How Does “Dying For Our Sins” Work?

In response to my Tuesday post on the significance of Jesus’ death and resurrection, Jane suggested a blog post from Brian Zahnd that was extremely helpful to her. I read Brian’s post and would like to recommend it to you.

Crucifixion by Grünewald Matthias

Brian’s post begins:

When we say “Jesus died for our sins,” what does that mean? It’s undeniably an essential confession of Christian faith, but how does it work? This much I’m sure of, it’s not reducible to just one thing…To try to reduce the death of Jesus to a single meaning is an impoverished approach to the mystery of the cross. I’m especially talking about those tidy explanations of the cross known as “atonement theories.” I find most of them inadequate; others I find repellent. Particularly abhorrent are those theories that portray the Father of Jesus as a pagan deity who can only be placated by the barbarism of child sacrifice. The god who is mollified by throwing a virgin into a volcano or by nailing his son to a tree is not the Abba of Jesus!

Neither is the death of Jesus a kind of quid pro quo by which God gains the necessary capital to forgive sinners…

Read the rest of Brian’s post at

The artwork is The Crucifixion (1515) by Grünewald Matthias via Brian Zahnd’s blog.
I invite your comments and observations below.
If you enjoyed this post or found it helpful, please sign up in the column to the right so you don’t miss future posts.
Have a great day! ~Tim
This entry was posted in atonement, favorite blogs, Jesus and tagged . Bookmark the permalink.

7 Responses to How Does “Dying For Our Sins” Work?

  1. michaeleeast says:

    I like the idea that the cross is a symbol of God’s forgiveness.
    It is also a hideous image of human sin.


  2. jessedooley says:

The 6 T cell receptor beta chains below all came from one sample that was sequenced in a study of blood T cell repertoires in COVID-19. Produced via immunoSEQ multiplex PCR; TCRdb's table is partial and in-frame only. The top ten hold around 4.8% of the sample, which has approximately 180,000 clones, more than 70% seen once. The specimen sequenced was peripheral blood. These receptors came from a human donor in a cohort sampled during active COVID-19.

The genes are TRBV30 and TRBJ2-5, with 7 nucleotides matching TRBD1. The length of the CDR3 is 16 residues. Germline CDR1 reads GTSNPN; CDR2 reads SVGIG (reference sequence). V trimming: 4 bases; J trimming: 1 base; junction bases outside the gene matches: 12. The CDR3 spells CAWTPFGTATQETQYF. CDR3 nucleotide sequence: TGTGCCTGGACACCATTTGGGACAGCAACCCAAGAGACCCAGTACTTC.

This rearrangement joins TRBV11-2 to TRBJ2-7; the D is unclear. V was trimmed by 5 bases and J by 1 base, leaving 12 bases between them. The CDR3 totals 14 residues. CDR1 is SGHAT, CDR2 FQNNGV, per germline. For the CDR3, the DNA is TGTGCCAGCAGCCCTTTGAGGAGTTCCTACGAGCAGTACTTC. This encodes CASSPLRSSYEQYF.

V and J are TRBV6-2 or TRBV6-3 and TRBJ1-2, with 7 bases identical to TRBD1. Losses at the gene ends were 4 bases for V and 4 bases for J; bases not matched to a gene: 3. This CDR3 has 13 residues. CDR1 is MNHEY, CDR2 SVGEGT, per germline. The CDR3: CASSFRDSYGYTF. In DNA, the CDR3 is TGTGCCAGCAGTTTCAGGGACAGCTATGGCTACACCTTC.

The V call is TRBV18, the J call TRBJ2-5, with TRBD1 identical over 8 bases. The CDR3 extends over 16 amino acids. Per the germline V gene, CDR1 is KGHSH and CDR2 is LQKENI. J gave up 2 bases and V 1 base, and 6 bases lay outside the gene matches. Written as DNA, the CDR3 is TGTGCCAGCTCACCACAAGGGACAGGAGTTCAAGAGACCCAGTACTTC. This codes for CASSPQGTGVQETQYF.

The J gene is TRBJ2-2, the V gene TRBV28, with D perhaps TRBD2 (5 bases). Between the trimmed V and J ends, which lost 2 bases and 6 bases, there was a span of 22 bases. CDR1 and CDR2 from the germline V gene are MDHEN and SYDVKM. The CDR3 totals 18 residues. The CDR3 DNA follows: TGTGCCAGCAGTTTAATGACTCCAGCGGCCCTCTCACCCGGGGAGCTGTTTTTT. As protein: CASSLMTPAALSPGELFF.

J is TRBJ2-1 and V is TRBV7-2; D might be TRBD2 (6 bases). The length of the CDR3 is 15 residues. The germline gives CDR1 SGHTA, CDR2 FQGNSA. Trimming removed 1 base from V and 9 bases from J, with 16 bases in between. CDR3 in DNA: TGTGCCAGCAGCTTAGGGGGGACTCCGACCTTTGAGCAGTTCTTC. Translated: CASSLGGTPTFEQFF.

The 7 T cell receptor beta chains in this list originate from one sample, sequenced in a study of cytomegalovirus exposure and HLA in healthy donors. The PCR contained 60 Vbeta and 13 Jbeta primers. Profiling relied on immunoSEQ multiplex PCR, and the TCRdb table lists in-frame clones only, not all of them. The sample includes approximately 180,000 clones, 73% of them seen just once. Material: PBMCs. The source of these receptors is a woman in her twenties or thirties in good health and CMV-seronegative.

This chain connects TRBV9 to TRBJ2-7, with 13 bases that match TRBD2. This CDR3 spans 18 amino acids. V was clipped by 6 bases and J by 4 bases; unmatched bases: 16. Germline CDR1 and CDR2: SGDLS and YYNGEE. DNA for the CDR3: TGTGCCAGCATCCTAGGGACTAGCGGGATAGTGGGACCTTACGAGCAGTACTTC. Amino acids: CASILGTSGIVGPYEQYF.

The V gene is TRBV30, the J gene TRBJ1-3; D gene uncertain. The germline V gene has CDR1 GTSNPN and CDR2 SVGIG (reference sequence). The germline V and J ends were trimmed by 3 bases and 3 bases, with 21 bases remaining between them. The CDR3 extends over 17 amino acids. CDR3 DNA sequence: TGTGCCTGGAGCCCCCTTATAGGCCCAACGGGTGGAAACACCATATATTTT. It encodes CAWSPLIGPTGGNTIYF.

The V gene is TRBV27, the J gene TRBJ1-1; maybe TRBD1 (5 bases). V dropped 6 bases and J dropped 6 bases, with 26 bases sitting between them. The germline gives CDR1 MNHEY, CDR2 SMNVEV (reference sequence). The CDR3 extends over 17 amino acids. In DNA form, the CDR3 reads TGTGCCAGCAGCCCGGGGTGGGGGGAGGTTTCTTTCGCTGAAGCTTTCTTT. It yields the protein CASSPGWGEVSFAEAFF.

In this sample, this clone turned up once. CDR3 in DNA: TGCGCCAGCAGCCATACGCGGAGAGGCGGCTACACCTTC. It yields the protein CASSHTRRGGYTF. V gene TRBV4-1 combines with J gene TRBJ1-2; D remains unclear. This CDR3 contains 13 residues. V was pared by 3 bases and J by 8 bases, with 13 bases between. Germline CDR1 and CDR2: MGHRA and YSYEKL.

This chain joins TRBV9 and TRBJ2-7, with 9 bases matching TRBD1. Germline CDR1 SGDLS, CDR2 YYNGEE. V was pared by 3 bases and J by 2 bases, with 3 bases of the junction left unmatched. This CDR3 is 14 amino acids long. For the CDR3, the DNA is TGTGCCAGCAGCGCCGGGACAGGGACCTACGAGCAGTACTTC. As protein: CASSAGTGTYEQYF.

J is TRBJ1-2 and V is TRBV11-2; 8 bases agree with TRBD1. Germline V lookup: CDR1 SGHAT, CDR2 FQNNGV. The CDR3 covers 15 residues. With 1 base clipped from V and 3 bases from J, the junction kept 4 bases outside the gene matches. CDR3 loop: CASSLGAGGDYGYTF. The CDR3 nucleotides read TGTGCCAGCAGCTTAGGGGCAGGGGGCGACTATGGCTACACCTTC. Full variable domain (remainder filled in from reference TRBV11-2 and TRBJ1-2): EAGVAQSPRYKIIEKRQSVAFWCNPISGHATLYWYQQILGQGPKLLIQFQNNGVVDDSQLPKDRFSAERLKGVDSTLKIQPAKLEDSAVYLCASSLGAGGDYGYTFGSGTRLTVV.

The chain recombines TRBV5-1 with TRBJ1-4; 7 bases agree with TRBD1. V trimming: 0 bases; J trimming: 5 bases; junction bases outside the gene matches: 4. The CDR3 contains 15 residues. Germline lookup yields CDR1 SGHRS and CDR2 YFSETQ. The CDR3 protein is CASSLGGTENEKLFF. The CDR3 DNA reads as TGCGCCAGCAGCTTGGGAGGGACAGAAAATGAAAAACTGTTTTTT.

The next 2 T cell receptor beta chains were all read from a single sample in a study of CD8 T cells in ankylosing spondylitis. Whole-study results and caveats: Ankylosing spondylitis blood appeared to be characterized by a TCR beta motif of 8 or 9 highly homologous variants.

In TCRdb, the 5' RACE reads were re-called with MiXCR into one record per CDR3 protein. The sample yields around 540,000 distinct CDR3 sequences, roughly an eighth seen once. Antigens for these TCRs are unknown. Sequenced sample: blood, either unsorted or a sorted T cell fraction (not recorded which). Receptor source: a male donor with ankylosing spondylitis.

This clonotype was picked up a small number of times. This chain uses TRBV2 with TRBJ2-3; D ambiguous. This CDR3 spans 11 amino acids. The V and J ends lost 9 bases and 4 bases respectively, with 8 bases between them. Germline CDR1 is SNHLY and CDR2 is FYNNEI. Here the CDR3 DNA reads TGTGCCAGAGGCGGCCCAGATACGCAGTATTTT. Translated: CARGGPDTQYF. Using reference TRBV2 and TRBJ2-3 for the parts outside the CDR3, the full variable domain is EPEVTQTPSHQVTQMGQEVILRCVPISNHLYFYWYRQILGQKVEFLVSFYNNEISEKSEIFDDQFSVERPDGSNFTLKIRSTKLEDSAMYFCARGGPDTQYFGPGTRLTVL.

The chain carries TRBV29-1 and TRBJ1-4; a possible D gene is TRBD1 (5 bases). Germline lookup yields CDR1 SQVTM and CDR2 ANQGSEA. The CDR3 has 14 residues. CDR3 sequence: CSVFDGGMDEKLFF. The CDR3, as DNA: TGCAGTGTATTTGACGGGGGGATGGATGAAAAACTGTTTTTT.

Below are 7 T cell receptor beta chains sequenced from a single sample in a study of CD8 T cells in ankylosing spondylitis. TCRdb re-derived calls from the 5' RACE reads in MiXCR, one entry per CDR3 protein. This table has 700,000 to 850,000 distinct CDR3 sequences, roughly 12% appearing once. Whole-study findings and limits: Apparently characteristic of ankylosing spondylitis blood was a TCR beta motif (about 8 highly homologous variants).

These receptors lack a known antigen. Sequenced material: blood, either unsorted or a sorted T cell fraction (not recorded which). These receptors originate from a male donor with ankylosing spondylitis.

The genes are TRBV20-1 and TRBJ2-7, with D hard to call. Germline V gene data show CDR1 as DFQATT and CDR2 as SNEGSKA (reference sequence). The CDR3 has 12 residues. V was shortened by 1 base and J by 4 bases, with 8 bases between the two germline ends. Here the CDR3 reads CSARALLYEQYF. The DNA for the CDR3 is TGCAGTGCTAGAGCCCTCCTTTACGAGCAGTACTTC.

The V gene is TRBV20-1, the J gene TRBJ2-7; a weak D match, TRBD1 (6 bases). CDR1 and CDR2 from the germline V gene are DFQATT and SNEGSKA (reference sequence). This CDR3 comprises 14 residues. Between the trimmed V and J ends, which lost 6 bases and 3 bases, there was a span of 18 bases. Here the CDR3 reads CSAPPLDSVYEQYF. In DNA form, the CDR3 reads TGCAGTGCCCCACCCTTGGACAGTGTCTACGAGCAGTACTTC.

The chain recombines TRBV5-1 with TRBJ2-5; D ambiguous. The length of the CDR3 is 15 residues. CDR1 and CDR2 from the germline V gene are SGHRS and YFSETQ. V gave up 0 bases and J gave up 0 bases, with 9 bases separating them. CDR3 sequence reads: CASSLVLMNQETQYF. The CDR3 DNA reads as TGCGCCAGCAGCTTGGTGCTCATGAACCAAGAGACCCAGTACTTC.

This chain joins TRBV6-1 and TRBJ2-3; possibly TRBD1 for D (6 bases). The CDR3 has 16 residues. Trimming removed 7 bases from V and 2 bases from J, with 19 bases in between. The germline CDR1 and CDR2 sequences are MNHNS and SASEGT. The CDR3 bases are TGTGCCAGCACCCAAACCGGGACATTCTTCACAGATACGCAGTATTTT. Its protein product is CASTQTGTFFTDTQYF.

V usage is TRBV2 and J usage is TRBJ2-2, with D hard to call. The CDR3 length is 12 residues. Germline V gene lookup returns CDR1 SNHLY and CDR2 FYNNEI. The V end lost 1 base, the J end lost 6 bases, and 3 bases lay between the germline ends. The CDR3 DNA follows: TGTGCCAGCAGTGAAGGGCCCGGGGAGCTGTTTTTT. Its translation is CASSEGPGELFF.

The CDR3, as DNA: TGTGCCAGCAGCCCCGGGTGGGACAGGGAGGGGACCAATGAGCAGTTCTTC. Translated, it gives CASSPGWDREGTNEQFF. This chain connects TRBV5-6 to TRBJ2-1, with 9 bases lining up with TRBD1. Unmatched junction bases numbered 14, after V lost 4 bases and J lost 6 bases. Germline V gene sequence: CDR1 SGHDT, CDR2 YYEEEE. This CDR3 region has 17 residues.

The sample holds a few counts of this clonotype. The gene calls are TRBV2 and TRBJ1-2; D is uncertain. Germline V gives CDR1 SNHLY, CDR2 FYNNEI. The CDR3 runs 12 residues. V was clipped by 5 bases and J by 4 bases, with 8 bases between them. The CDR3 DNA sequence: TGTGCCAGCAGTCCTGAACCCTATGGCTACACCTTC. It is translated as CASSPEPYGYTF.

Thank you for sharing. That was a really GREAT post!


  3. Pingback: How Does "Dying For Our Sins" Work? | Brian Zahnd - Contemplative Theology : Contemplative Theology

  4. Marc says:

    At the Feat of the Resurrection we Orthodox Christians sing, “Christ is risen from the dead, trampling down death by death, and upon those in the tombs bestowing life.” It is the terminal spiritual illness of sin that had to be healed so that the first and spiritual resurrection could take place in preparation for the general resurrect yet to come. How a sinless man, who is also God, was able to reverse the ontological reality of sin causing death, remains a mystery of love.


  5. Wow Marc, I love this! “Christ is risen from the dead, trampling down death by death, and upon those in the tombs bestowing life.”!

    I have great respect for the Eastern Orthodox Church. I have not had deep experience with the Church, but the reading I have done, and my one visit to a Greek Orthodox church, impressed me very much.


  6. madagoo says:

    the death of Jesus is a necessary procession of God’s plan to not only to break into history but to redeem it. Walter Bruggerman, an exquisite thinker, first proposed the Gd breaking into history concept, and later, my tutor Neil MacDonald (Roehampton University) has propsed that the Genesis account both represents a creation of time-space contnuum as well as a representation of the first event of God breaking into history and creation in order to first identify with it and thereby provide a basis for redemtion. But, in all of this there is a model for us as mere humans to learn from. Why do we pray? Jesus shows us that his heavenly advocacy for us following his resurrection was based on his incarnation. Thus, at the very heart of intercession we find total identification with those for whom we intercess. So, that would be my first point. But, I would also say, that Christ’s sacrifice was something that exausted evil’s bank account. Jesus’s dual nature meant that he could be the perfect mediator…. he could put a hand on both parties in the mediation. But, this dual nature meant that he had a resource that humanity could never supply. After death and evil had exacted all that they could….there was more! Jesus had an infinite resource that exceeded evil’s paultry bank account. that was why death could not maintain its hold on him! Halleluyah! Satan was a bad poker player…he didn’t know when to fold! lol And Death was committed to all or broke. Thankfully, love conquers all, and the Father’s love for his beloved Son, expressed via the Spirit, was able to maintain that bond.


    • Thanks for sharing your perspective Madagdoo. So it seems you believe the death and resurrection reflect a victory over Satan, evil, and death. Do you think there is a literal Satan? If so, how does he fit into this scenario?


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